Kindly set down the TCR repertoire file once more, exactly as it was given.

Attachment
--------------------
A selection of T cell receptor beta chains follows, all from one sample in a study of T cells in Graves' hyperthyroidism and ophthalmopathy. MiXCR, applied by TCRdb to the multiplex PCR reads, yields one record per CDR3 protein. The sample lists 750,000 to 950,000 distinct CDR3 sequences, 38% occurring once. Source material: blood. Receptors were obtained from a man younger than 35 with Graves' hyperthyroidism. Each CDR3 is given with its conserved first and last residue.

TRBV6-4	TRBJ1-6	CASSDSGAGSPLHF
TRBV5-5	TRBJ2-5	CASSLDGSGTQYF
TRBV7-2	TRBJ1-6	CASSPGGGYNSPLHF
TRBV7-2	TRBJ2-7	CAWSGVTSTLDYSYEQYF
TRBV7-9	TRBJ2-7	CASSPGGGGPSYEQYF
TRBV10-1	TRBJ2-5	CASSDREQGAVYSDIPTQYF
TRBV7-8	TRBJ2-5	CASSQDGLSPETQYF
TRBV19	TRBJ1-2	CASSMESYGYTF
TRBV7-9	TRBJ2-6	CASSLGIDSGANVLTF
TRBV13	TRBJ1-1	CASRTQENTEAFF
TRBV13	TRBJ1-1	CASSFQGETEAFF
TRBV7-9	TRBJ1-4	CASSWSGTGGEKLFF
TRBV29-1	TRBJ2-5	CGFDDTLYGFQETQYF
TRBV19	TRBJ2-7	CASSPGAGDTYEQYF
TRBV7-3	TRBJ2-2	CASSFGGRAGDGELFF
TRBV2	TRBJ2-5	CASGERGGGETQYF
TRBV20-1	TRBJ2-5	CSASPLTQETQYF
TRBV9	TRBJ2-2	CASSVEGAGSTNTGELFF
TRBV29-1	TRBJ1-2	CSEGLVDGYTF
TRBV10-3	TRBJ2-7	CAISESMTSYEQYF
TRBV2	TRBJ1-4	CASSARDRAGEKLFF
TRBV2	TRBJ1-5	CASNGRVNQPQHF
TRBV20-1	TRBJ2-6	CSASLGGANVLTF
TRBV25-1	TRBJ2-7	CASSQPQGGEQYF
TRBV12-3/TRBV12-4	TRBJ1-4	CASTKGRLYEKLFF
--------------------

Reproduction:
A selection of T cell receptor beta chains follows, all from one sample in a study of T cells in Graves' hyperthyroidism and ophthalmopathy. MiXCR, applied by TCRdb to the multiplex PCR reads, yields one record per CDR3 protein. The sample lists 750,000 to 950,000 distinct CDR3 sequences, 38% occurring once. Source material: blood. Receptors were obtained from a man younger than 35 with Graves' hyperthyroidism. Each CDR3 is given with its conserved first and last residue.

TRBV6-4	TRBJ1-6	CASSDSGAGSPLHF
TRBV5-5	TRBJ2-5	CASSLDGSGTQYF
TRBV7-2	TRBJ1-6	CASSPGGGYNSPLHF
TRBV7-2	TRBJ2-7	CAWSGVTSTLDYSYEQYF
TRBV7-9	TRBJ2-7	CASSPGGGGPSYEQYF
TRBV10-1	TRBJ2-5	CASSDREQGAVYSDIPTQYF
TRBV7-8	TRBJ2-5	CASSQDGLSPETQYF
TRBV19	TRBJ1-2	CASSMESYGYTF
TRBV7-9	TRBJ2-6	CASSLGIDSGANVLTF
TRBV13	TRBJ1-1	CASRTQENTEAFF
TRBV13	TRBJ1-1	CASSFQGETEAFF
TRBV7-9	TRBJ1-4	CASSWSGTGGEKLFF
TRBV29-1	TRBJ2-5	CGFDDTLYGFQETQYF
TRBV19	TRBJ2-7	CASSPGAGDTYEQYF
TRBV7-3	TRBJ2-2	CASSFGGRAGDGELFF
TRBV2	TRBJ2-5	CASGERGGGETQYF
TRBV20-1	TRBJ2-5	CSASPLTQETQYF
TRBV9	TRBJ2-2	CASSVEGAGSTNTGELFF
TRBV29-1	TRBJ1-2	CSEGLVDGYTF
TRBV10-3	TRBJ2-7	CAISESMTSYEQYF
TRBV2	TRBJ1-4	CASSARDRAGEKLFF
TRBV2	TRBJ1-5	CASNGRVNQPQHF
TRBV20-1	TRBJ2-6	CSASLGGANVLTF
TRBV25-1	TRBJ2-7	CASSQPQGGEQYF
TRBV12-3/TRBV12-4	TRBJ1-4	CASTKGRLYEKLFF